December 5, 2016
The impulse to write things down is a peculiarly compulsive one, inexplicable to those who do not share it, useful only accidentally, only secondarily, in the way that any compulsion tries to justify itself. I suppose that it begins or does not begin in the cradle. . . . Keepers of private notebooks are a different breed altogether, lonely and resistant rearrangers of things, anxious malcontents, children afflicted apparently at birth with some presentiment of loss.
— Joan Didion, b. 1934
American novelist and essayist
from “On Keeping a Notebook”
I have a friend who might be described as a typical modern professional woman: she’s mid-forties, has a demanding job as a criminal defense attorney, three children all in different schools, an ex-husband with whom she must coordinate schedules for the two older children, a husband with his own demanding schedule that must be considered when determining everyone else’s, and a mother in a nursing home an hour’s drive away. My friend is a reader and a thinker who has to know many things about many things to serve her family and her clients as well as to figure out her place in this world.
She does not keep a journal. She does not write a narrative of her own life as it is happening.
“How do you keep track of yourself?” I asked her once.
“I remember,” she said.
I’m told I have an unusual memory for details. I recently recalled for a friend the titles of two of the movies we saw on Friday afternoons at Our Lady of the Blessed Sacrament School in 1959 (Glory, with Walter Brennan, and The East Side of Heaven with Bing Crosby). I know the first words I ever uttered to my husband (“You said my name wrong.” — He’d made the blind date call and asked for Marge). I’ll never forget the time I insisted the mortgage papers be redrawn to include my name and not et uxor, that is, “and wife of” the other person whose name was actually on the agreement but who had not provided any of the funds to secure it.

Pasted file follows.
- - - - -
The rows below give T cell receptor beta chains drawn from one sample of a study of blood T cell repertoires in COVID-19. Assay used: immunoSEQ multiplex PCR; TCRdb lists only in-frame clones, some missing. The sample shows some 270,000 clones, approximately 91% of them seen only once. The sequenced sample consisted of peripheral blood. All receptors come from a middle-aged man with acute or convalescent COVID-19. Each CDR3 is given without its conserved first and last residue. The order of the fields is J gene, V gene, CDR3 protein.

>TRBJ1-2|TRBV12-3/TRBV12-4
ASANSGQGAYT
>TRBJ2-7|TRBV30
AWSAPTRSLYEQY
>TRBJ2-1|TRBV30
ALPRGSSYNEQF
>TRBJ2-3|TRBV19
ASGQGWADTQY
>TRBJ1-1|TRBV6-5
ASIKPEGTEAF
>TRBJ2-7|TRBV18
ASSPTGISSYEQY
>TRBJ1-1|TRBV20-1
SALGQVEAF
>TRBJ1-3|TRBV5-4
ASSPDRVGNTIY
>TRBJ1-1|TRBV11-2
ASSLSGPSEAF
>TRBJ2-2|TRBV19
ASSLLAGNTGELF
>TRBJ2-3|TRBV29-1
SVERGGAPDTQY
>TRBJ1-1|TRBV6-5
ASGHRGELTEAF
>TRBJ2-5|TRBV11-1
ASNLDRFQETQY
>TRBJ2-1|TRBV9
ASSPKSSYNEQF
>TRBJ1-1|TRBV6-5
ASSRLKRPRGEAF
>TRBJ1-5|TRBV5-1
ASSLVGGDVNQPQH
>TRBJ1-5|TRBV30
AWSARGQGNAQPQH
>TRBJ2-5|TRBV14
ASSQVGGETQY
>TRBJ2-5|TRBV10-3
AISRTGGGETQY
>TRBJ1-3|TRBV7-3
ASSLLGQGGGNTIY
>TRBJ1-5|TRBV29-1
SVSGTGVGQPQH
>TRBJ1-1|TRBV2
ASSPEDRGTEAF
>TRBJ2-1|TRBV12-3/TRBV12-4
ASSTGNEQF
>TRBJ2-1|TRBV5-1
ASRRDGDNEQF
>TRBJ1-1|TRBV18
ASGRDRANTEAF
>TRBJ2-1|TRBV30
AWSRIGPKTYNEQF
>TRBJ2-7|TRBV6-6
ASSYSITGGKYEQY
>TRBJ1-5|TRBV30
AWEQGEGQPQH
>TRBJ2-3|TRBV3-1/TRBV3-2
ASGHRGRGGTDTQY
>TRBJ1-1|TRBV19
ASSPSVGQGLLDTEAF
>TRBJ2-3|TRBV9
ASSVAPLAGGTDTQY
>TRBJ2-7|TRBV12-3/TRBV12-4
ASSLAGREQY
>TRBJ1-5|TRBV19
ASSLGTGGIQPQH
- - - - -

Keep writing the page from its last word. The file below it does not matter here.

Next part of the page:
And yet I keep a journal. I am currently in Volume 48 (about 150 pages each) of a personal journal kept steadily since 1992. I also have notebooks for writing ideas, for each of the long projects I have going ( two novels and a story collection), folders with fugitive information about places and people and random ideas. I am indeed a rearranger of things, an anxious malcontent fearful of loss and forgetting.
From today’s early morning writing:
December 5, 2016
8:15/33° — I am concerned about how creaky I am. In Light Upon Light [a book of reading for Advent], and excerpt from Silas Marner. Was that 9th grade or 10th?
At least I remember that it was assigned.